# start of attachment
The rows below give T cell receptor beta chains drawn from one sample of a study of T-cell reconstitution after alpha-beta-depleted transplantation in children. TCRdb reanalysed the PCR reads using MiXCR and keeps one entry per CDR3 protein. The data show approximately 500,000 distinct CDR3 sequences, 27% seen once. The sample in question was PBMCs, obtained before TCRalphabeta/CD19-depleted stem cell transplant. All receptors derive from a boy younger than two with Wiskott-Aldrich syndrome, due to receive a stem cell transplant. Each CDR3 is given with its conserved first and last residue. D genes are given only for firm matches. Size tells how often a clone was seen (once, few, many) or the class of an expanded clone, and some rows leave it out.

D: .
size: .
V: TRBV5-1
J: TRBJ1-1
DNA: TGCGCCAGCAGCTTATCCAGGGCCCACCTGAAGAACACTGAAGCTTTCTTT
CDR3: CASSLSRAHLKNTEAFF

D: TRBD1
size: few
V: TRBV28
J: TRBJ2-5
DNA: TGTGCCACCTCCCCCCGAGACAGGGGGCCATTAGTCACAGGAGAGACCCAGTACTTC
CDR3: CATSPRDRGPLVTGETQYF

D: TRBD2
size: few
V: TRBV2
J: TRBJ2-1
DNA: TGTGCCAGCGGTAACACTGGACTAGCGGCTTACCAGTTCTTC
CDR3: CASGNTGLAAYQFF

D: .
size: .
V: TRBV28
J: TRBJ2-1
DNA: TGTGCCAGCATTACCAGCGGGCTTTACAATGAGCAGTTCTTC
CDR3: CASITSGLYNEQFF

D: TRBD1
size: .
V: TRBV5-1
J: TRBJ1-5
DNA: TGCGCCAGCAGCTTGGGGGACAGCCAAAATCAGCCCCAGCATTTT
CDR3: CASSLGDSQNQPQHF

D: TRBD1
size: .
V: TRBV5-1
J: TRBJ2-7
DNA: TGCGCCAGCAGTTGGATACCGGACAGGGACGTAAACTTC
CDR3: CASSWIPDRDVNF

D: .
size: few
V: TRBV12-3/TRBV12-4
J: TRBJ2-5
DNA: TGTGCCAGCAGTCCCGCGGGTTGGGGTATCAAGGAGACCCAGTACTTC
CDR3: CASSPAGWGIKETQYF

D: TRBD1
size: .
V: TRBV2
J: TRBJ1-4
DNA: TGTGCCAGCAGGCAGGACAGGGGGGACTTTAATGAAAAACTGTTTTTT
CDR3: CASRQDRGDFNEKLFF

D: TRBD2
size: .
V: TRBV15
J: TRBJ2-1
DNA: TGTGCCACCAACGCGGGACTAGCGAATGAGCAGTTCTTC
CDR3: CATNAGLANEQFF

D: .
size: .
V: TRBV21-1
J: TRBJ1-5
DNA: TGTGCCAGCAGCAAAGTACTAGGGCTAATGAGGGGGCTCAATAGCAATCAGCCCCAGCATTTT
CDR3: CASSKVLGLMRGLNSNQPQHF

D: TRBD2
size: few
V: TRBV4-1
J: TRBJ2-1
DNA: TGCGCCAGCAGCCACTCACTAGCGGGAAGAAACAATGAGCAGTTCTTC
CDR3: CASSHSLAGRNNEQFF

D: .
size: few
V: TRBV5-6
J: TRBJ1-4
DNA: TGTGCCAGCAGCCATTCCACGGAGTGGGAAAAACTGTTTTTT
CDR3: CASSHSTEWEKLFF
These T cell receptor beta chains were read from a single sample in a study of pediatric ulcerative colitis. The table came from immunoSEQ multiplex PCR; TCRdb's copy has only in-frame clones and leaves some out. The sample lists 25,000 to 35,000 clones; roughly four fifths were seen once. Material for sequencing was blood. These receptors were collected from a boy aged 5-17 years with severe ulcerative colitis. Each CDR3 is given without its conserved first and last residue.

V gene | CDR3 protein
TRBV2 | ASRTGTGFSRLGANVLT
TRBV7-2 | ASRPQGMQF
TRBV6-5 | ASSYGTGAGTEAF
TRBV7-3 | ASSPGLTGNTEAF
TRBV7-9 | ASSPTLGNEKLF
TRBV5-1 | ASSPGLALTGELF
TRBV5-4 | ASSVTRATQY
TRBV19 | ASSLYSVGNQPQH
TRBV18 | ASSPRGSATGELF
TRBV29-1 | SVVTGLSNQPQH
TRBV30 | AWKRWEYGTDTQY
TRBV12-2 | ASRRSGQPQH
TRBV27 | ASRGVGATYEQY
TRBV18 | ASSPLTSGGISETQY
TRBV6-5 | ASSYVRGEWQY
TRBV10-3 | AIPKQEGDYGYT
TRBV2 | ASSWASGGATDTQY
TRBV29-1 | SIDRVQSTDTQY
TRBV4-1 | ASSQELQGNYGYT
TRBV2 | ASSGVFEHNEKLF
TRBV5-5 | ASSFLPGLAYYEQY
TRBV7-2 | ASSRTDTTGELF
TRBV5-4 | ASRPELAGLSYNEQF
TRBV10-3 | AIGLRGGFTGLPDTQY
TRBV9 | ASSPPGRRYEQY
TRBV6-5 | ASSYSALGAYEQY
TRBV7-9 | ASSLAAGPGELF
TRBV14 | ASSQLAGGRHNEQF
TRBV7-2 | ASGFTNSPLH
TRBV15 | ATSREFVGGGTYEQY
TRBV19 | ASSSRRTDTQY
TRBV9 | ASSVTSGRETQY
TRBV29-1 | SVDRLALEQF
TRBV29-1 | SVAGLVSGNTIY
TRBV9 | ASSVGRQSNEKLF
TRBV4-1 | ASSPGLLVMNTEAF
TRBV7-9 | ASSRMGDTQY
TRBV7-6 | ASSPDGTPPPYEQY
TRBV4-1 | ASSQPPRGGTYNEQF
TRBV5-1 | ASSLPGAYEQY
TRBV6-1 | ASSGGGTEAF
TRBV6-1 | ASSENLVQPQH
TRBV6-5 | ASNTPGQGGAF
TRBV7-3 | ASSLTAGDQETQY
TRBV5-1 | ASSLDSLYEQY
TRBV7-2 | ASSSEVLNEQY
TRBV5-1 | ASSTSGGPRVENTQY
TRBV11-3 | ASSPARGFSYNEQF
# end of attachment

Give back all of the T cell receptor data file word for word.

The rows below give T cell receptor beta chains drawn from one sample of a study of T-cell reconstitution after alpha-beta-depleted transplantation in children. TCRdb reanalysed the PCR reads using MiXCR and keeps one entry per CDR3 protein. The data show approximately 500,000 distinct CDR3 sequences, 27% seen once. The sample in question was PBMCs, obtained before TCRalphabeta/CD19-depleted stem cell transplant. All receptors derive from a boy younger than two with Wiskott-Aldrich syndrome, due to receive a stem cell transplant. Each CDR3 is given with its conserved first and last residue. D genes are given only for firm matches. Size tells how often a clone was seen (once, few, many) or the class of an expanded clone, and some rows leave it out.

D: .
size: .
V: TRBV5-1
J: TRBJ1-1
DNA: TGCGCCAGCAGCTTATCCAGGGCCCACCTGAAGAACACTGAAGCTTTCTTT
CDR3: CASSLSRAHLKNTEAFF

D: TRBD1
size: few
V: TRBV28
J: TRBJ2-5
DNA: TGTGCCACCTCCCCCCGAGACAGGGGGCCATTAGTCACAGGAGAGACCCAGTACTTC
CDR3: CATSPRDRGPLVTGETQYF

D: TRBD2
size: few
V: TRBV2
J: TRBJ2-1
DNA: TGTGCCAGCGGTAACACTGGACTAGCGGCTTACCAGTTCTTC
CDR3: CASGNTGLAAYQFF

D: .
size: .
V: TRBV28
J: TRBJ2-1
DNA: TGTGCCAGCATTACCAGCGGGCTTTACAATGAGCAGTTCTTC
CDR3: CASITSGLYNEQFF

D: TRBD1
size: .
V: TRBV5-1
J: TRBJ1-5
DNA: TGCGCCAGCAGCTTGGGGGACAGCCAAAATCAGCCCCAGCATTTT
CDR3: CASSLGDSQNQPQHF

D: TRBD1
size: .
V: TRBV5-1
J: TRBJ2-7
DNA: TGCGCCAGCAGTTGGATACCGGACAGGGACGTAAACTTC
CDR3: CASSWIPDRDVNF

D: .
size: few
V: TRBV12-3/TRBV12-4
J: TRBJ2-5
DNA: TGTGCCAGCAGTCCCGCGGGTTGGGGTATCAAGGAGACCCAGTACTTC
CDR3: CASSPAGWGIKETQYF

D: TRBD1
size: .
V: TRBV2
J: TRBJ1-4
DNA: TGTGCCAGCAGGCAGGACAGGGGGGACTTTAATGAAAAACTGTTTTTT
CDR3: CASRQDRGDFNEKLFF

D: TRBD2
size: .
V: TRBV15
J: TRBJ2-1
DNA: TGTGCCACCAACGCGGGACTAGCGAATGAGCAGTTCTTC
CDR3: CATNAGLANEQFF

D: .
size: .
V: TRBV21-1
J: TRBJ1-5
DNA: TGTGCCAGCAGCAAAGTACTAGGGCTAATGAGGGGGCTCAATAGCAATCAGCCCCAGCATTTT
CDR3: CASSKVLGLMRGLNSNQPQHF

D: TRBD2
size: few
V: TRBV4-1
J: TRBJ2-1
DNA: TGCGCCAGCAGCCACTCACTAGCGGGAAGAAACAATGAGCAGTTCTTC
CDR3: CASSHSLAGRNNEQFF

D: .
size: few
V: TRBV5-6
J: TRBJ1-4
DNA: TGTGCCAGCAGCCATTCCACGGAGTGGGAAAAACTGTTTTTT
CDR3: CASSHSTEWEKLFF
These T cell receptor beta chains were read from a single sample in a study of pediatric ulcerative colitis. The table came from immunoSEQ multiplex PCR; TCRdb's copy has only in-frame clones and leaves some out. The sample lists 25,000 to 35,000 clones; roughly four fifths were seen once. Material for sequencing was blood. These receptors were collected from a boy aged 5-17 years with severe ulcerative colitis. Each CDR3 is given without its conserved first and last residue.

V gene | CDR3 protein
TRBV2 | ASRTGTGFSRLGANVLT
TRBV7-2 | ASRPQGMQF
TRBV6-5 | ASSYGTGAGTEAF
TRBV7-3 | ASSPGLTGNTEAF
TRBV7-9 | ASSPTLGNEKLF
TRBV5-1 | ASSPGLALTGELF
TRBV5-4 | ASSVTRATQY
TRBV19 | ASSLYSVGNQPQH
TRBV18 | ASSPRGSATGELF
TRBV29-1 | SVVTGLSNQPQH
TRBV30 | AWKRWEYGTDTQY
TRBV12-2 | ASRRSGQPQH
TRBV27 | ASRGVGATYEQY
TRBV18 | ASSPLTSGGISETQY
TRBV6-5 | ASSYVRGEWQY
TRBV10-3 | AIPKQEGDYGYT
TRBV2 | ASSWASGGATDTQY
TRBV29-1 | SIDRVQSTDTQY
TRBV4-1 | ASSQELQGNYGYT
TRBV2 | ASSGVFEHNEKLF
TRBV5-5 | ASSFLPGLAYYEQY
TRBV7-2 | ASSRTDTTGELF
TRBV5-4 | ASRPELAGLSYNEQF
TRBV10-3 | AIGLRGGFTGLPDTQY
TRBV9 | ASSPPGRRYEQY
TRBV6-5 | ASSYSALGAYEQY
TRBV7-9 | ASSLAAGPGELF
TRBV14 | ASSQLAGGRHNEQF
TRBV7-2 | ASGFTNSPLH
TRBV15 | ATSREFVGGGTYEQY
TRBV19 | ASSSRRTDTQY
TRBV9 | ASSVTSGRETQY
TRBV29-1 | SVDRLALEQF
TRBV29-1 | SVAGLVSGNTIY
TRBV9 | ASSVGRQSNEKLF
TRBV4-1 | ASSPGLLVMNTEAF
TRBV7-9 | ASSRMGDTQY
TRBV7-6 | ASSPDGTPPPYEQY
TRBV4-1 | ASSQPPRGGTYNEQF
TRBV5-1 | ASSLPGAYEQY
TRBV6-1 | ASSGGGTEAF
TRBV6-1 | ASSENLVQPQH
TRBV6-5 | ASNTPGQGGAF
TRBV7-3 | ASSLTAGDQETQY
TRBV5-1 | ASSLDSLYEQY
TRBV7-2 | ASSSEVLNEQY
TRBV5-1 | ASSTSGGPRVENTQY
TRBV11-3 | ASSPARGFSYNEQF